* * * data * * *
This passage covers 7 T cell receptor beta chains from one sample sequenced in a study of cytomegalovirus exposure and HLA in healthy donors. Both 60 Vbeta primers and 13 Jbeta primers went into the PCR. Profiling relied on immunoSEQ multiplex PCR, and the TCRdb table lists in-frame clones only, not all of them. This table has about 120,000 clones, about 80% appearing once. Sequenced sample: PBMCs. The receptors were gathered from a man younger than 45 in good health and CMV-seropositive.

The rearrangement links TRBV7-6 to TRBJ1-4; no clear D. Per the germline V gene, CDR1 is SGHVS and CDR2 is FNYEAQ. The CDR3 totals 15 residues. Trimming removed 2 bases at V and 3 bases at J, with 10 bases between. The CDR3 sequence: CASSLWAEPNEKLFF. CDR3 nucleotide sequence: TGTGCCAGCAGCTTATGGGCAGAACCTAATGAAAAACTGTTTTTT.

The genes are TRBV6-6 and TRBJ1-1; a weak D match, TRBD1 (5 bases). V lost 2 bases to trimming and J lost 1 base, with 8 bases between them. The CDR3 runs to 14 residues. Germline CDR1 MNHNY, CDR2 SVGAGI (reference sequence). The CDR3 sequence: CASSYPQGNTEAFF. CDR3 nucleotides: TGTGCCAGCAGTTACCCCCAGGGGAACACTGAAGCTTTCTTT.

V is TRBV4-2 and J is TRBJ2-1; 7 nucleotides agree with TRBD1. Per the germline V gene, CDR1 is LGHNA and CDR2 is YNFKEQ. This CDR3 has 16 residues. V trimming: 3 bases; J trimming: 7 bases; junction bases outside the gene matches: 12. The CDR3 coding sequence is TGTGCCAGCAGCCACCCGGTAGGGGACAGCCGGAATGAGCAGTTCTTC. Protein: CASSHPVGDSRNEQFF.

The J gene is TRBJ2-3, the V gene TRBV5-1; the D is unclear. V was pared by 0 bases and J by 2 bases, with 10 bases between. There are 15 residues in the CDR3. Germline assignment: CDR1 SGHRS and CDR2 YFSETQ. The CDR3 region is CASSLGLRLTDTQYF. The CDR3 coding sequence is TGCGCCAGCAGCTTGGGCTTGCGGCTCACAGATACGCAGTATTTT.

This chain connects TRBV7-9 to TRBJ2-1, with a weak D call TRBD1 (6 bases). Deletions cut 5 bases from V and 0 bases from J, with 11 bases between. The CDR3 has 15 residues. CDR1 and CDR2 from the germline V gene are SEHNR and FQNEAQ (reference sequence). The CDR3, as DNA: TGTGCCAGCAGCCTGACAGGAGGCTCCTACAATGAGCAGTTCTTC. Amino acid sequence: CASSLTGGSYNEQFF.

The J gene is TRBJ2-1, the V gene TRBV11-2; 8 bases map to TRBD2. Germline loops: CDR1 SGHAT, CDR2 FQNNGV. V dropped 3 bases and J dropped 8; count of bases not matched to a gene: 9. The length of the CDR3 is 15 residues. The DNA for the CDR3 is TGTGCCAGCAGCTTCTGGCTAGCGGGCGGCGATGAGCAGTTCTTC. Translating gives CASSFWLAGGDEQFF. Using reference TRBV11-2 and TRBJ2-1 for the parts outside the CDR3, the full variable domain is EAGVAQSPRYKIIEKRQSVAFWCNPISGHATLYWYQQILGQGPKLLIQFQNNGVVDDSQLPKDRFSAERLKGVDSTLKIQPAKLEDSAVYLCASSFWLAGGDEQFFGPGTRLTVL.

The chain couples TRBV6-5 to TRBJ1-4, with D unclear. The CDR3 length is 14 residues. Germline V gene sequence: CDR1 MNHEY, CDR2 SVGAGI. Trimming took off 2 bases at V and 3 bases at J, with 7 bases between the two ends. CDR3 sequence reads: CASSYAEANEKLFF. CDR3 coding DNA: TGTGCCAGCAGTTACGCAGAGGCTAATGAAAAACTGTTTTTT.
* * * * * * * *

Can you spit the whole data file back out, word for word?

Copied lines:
This passage covers 7 T cell receptor beta chains from one sample sequenced in a study of cytomegalovirus exposure and HLA in healthy donors. Both 60 Vbeta primers and 13 Jbeta primers went into the PCR. Profiling relied on immunoSEQ multiplex PCR, and the TCRdb table lists in-frame clones only, not all of them. This table has about 120,000 clones, about 80% appearing once. Sequenced sample: PBMCs. The receptors were gathered from a man younger than 45 in good health and CMV-seropositive.

The rearrangement links TRBV7-6 to TRBJ1-4; no clear D. Per the germline V gene, CDR1 is SGHVS and CDR2 is FNYEAQ. The CDR3 totals 15 residues. Trimming removed 2 bases at V and 3 bases at J, with 10 bases between. The CDR3 sequence: CASSLWAEPNEKLFF. CDR3 nucleotide sequence: TGTGCCAGCAGCTTATGGGCAGAACCTAATGAAAAACTGTTTTTT.

The genes are TRBV6-6 and TRBJ1-1; a weak D match, TRBD1 (5 bases). V lost 2 bases to trimming and J lost 1 base, with 8 bases between them. The CDR3 runs to 14 residues. Germline CDR1 MNHNY, CDR2 SVGAGI (reference sequence). The CDR3 sequence: CASSYPQGNTEAFF. CDR3 nucleotides: TGTGCCAGCAGTTACCCCCAGGGGAACACTGAAGCTTTCTTT.

V is TRBV4-2 and J is TRBJ2-1; 7 nucleotides agree with TRBD1. Per the germline V gene, CDR1 is LGHNA and CDR2 is YNFKEQ. This CDR3 has 16 residues. V trimming: 3 bases; J trimming: 7 bases; junction bases outside the gene matches: 12. The CDR3 coding sequence is TGTGCCAGCAGCCACCCGGTAGGGGACAGCCGGAATGAGCAGTTCTTC. Protein: CASSHPVGDSRNEQFF.

The J gene is TRBJ2-3, the V gene TRBV5-1; the D is unclear. V was pared by 0 bases and J by 2 bases, with 10 bases between. There are 15 residues in the CDR3. Germline assignment: CDR1 SGHRS and CDR2 YFSETQ. The CDR3 region is CASSLGLRLTDTQYF. The CDR3 coding sequence is TGCGCCAGCAGCTTGGGCTTGCGGCTCACAGATACGCAGTATTTT.

This chain connects TRBV7-9 to TRBJ2-1, with a weak D call TRBD1 (6 bases). Deletions cut 5 bases from V and 0 bases from J, with 11 bases between. The CDR3 has 15 residues. CDR1 and CDR2 from the germline V gene are SEHNR and FQNEAQ (reference sequence). The CDR3, as DNA: TGTGCCAGCAGCCTGACAGGAGGCTCCTACAATGAGCAGTTCTTC. Amino acid sequence: CASSLTGGSYNEQFF.

The J gene is TRBJ2-1, the V gene TRBV11-2; 8 bases map to TRBD2. Germline loops: CDR1 SGHAT, CDR2 FQNNGV. V dropped 3 bases and J dropped 8; count of bases not matched to a gene: 9. The length of the CDR3 is 15 residues. The DNA for the CDR3 is TGTGCCAGCAGCTTCTGGCTAGCGGGCGGCGATGAGCAGTTCTTC. Translating gives CASSFWLAGGDEQFF. Using reference TRBV11-2 and TRBJ2-1 for the parts outside the CDR3, the full variable domain is EAGVAQSPRYKIIEKRQSVAFWCNPISGHATLYWYQQILGQGPKLLIQFQNNGVVDDSQLPKDRFSAERLKGVDSTLKIQPAKLEDSAVYLCASSFWLAGGDEQFFGPGTRLTVL.

The chain couples TRBV6-5 to TRBJ1-4, with D unclear. The CDR3 length is 14 residues. Germline V gene sequence: CDR1 MNHEY, CDR2 SVGAGI. Trimming took off 2 bases at V and 3 bases at J, with 7 bases between the two ends. CDR3 sequence reads: CASSYAEANEKLFF. CDR3 coding DNA: TGTGCCAGCAGTTACGCAGAGGCTAATGAAAAACTGTTTTTT.